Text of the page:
This post is the first entry in the Education Leader’s Guide to Reading Growth, a 7-part series about how education leaders can use research-driven strategies to support reading growth and achievement—and improve student outcomes.
What are the differences between a student who starts and ends the school year as a struggling reader, and a student who starts out struggling but ends the year succeeding?
A recent study comparing the two groups noted several differences in their reading practice characteristics, and one of them was the time spent reading per day. Students in the latter group—the “successful” readers—read approximately six minutes more per day on average.
In the world’s largest study of the reading habits of K–12 students—encompassing nearly 9.9 million students in more than 30,000 schools across the United States over the 2015–2016 school year—the authors also found differences in average words read (successful readers read more words) and quality of the reading practice as measured by the average comprehension level (successful readers had higher comprehension).1
The study first looked at third-grade students who began the school year in the bottom quarter of reading achievement—struggling readers who would typically be identified as needing “intervention” or even “urgent intervention.”
On average, the third graders who failed to meet grade-level benchmarks by the end of the year had 14.6 minutes of engaged reading time per day. In comparison, the third graders who met the college- and career-readiness benchmarks for their grade read for 20.0 minutes—a difference of less than 6 minutes of daily reading time. On average, these students also read 100,448 more words and had 11% higher comprehension than their peers who did not meet benchmarks.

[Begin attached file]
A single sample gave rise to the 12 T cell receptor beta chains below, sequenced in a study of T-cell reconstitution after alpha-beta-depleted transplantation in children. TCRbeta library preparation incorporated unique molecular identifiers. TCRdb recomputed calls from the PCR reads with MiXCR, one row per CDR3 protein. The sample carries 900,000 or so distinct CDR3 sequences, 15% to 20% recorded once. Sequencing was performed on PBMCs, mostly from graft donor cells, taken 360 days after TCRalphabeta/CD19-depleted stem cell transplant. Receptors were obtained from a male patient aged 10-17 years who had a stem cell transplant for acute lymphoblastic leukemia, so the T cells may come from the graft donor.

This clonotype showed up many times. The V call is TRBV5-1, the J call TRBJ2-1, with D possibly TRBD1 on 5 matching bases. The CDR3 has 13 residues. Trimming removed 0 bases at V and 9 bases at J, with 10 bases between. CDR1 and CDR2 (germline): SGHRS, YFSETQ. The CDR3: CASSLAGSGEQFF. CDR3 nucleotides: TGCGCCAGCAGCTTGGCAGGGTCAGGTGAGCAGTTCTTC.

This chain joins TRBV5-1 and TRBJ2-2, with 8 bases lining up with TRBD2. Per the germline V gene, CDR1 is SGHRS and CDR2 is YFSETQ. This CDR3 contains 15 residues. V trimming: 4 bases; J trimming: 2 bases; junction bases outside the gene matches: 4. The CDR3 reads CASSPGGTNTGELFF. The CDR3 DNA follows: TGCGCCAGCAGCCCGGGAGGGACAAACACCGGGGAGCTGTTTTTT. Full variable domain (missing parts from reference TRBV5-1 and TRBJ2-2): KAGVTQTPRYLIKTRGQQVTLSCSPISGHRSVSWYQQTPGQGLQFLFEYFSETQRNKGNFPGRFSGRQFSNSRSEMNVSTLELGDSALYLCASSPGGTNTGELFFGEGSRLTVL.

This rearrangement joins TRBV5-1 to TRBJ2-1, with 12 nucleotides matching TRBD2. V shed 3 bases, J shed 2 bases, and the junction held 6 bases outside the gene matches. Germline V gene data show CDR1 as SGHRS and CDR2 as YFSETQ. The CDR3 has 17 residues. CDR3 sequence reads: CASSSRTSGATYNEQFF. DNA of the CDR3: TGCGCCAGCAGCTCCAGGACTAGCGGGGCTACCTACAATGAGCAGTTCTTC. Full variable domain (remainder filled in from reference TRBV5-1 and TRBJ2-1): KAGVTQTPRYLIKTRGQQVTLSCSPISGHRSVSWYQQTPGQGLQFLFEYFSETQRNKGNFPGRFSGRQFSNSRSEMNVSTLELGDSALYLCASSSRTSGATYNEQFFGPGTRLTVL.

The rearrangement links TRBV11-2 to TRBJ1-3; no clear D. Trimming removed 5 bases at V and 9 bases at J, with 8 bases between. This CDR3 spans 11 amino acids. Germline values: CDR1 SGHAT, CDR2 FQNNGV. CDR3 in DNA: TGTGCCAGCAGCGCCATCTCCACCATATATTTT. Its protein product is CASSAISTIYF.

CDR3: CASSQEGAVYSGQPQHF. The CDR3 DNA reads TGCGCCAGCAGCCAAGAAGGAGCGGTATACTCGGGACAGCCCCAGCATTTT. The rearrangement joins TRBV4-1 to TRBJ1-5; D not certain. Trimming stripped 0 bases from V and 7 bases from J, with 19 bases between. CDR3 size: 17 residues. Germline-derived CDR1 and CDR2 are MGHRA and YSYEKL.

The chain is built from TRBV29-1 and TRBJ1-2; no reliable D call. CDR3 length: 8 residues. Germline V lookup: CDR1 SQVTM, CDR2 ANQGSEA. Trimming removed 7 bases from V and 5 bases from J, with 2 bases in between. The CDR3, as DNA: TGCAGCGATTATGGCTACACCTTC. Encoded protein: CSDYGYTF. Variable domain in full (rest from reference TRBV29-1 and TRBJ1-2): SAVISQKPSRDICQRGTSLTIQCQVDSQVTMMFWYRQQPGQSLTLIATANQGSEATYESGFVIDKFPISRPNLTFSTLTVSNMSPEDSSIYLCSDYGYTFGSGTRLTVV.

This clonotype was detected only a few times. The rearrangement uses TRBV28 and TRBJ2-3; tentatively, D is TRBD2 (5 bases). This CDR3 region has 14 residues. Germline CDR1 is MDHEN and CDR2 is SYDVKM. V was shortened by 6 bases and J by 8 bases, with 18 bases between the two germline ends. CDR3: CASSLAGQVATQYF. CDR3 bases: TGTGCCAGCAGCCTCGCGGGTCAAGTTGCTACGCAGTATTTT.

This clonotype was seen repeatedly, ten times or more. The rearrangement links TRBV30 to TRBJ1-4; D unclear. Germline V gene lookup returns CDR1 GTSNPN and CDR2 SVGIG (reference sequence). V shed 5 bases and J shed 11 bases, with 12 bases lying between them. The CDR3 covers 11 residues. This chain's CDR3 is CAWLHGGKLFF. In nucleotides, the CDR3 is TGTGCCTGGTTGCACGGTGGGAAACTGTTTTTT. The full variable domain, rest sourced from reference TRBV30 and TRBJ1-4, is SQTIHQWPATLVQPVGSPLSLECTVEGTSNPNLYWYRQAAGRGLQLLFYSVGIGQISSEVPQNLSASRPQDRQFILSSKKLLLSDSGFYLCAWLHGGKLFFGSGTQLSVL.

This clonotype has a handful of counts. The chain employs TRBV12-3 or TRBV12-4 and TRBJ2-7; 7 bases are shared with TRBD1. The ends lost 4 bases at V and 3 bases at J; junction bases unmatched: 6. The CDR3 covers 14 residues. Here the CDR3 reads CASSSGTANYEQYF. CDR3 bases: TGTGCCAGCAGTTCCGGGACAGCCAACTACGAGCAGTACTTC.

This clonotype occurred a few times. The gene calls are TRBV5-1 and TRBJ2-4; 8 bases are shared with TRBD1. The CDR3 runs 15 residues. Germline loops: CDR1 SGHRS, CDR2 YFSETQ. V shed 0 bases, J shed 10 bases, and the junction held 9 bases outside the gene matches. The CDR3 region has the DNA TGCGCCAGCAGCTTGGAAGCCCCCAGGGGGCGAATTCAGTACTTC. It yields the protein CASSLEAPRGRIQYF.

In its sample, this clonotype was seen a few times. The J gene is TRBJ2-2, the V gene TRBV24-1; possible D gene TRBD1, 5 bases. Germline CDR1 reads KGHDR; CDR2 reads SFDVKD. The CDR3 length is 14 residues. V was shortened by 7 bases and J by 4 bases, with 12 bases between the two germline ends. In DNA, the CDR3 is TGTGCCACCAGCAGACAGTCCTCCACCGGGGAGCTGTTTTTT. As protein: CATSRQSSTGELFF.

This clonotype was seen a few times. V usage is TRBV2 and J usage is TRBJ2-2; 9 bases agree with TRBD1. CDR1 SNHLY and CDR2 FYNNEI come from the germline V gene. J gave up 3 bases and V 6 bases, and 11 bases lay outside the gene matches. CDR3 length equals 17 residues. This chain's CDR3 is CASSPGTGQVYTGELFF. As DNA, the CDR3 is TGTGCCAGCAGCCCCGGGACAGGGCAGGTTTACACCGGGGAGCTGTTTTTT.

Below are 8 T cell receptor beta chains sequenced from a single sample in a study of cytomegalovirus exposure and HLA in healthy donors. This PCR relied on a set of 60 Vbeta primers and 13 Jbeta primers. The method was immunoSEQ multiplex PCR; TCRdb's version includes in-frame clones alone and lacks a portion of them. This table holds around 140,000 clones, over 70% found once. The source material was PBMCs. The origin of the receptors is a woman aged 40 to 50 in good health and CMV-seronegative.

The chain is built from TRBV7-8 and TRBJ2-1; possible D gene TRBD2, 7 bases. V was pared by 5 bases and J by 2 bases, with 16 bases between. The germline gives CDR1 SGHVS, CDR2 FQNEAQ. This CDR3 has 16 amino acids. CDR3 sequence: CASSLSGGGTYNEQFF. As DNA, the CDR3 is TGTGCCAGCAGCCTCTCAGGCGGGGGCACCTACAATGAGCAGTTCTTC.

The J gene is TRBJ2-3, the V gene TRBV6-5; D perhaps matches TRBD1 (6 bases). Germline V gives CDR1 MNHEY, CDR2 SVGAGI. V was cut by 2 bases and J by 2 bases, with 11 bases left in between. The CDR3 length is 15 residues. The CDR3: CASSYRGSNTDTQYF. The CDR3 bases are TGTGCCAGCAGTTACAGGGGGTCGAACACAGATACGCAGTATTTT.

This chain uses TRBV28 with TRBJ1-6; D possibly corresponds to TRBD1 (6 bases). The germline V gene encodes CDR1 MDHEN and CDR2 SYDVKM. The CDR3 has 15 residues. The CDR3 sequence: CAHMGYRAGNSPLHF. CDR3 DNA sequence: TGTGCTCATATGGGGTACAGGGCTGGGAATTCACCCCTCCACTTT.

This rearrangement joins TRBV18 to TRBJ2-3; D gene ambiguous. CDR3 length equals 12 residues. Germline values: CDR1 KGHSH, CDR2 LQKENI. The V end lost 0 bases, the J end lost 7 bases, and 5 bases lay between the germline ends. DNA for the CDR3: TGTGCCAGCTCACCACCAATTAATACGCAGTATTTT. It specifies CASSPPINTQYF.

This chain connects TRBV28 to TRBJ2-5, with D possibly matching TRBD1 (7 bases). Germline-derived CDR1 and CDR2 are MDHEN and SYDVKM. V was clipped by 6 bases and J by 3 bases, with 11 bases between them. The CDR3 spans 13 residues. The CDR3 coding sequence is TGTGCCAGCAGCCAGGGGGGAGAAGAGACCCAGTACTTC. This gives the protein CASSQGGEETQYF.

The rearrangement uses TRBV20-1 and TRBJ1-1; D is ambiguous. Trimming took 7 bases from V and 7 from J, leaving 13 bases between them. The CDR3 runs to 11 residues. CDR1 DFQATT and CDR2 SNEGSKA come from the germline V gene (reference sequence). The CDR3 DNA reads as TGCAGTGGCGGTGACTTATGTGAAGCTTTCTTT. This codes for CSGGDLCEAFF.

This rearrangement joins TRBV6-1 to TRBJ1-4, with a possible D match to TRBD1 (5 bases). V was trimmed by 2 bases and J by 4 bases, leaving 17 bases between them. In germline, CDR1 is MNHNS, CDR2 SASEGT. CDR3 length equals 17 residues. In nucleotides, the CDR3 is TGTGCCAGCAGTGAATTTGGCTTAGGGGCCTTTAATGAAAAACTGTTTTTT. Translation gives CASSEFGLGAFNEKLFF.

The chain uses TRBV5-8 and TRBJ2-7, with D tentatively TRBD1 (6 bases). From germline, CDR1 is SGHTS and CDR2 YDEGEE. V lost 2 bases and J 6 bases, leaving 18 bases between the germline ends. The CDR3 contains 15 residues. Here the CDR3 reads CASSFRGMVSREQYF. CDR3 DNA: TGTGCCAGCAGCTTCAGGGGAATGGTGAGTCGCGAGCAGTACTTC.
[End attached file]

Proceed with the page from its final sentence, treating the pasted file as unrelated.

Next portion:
The study next looked at sixth-grade students. Sixth graders who started the year in the bottom quarter and ended the year below benchmark read an average of 12.4 minutes per day. Sixth graders who started in the same place but achieved college- and career-readiness benchmarks averaged 18.0 minutes of engaged reading time per day. Once again, the difference in daily reading time was less than 6 minutes. These students also read more words on average (230,422 more) and had higher average comprehension (9% higher).
It’s important to recognize that engaged reading time is not the same as time spent looking at a page. It’s calculated based on the text’s total word count and difficulty/complexity level as well as the child’s individual reading level and overall comprehension of the text. For example, reading the same page for an hour without understanding its meaning counts as zero minutes of engaged reading time. (More information about how engaged reading time is calculated can be found here.)
While the study did not examine other variables that can affect achievement—such as quality of instruction or socioeconomic status2—the data show that students who struggle initially but then begin to dedicate significant time to reading with high understanding can experience accelerated growth during the school year. This implies that, in addition to the high-quality instruction and intensive support that we know are essential for struggling readers to learn reading skills,3 time to practice applying those skills is also important.
It also indicates that reading practice isn’t simply an effect of a student’s reading skills. While it’s true that students who read well tend to read more, the fact that students who started at the same skill level but ended the school year with very different outcomes after engaging in different amounts of reading practice suggests that high-quality reading practice could help make significant contributions to growth. In other words, reading practice can be a sign of stronger reading skills, but it can also help build stronger reading skills.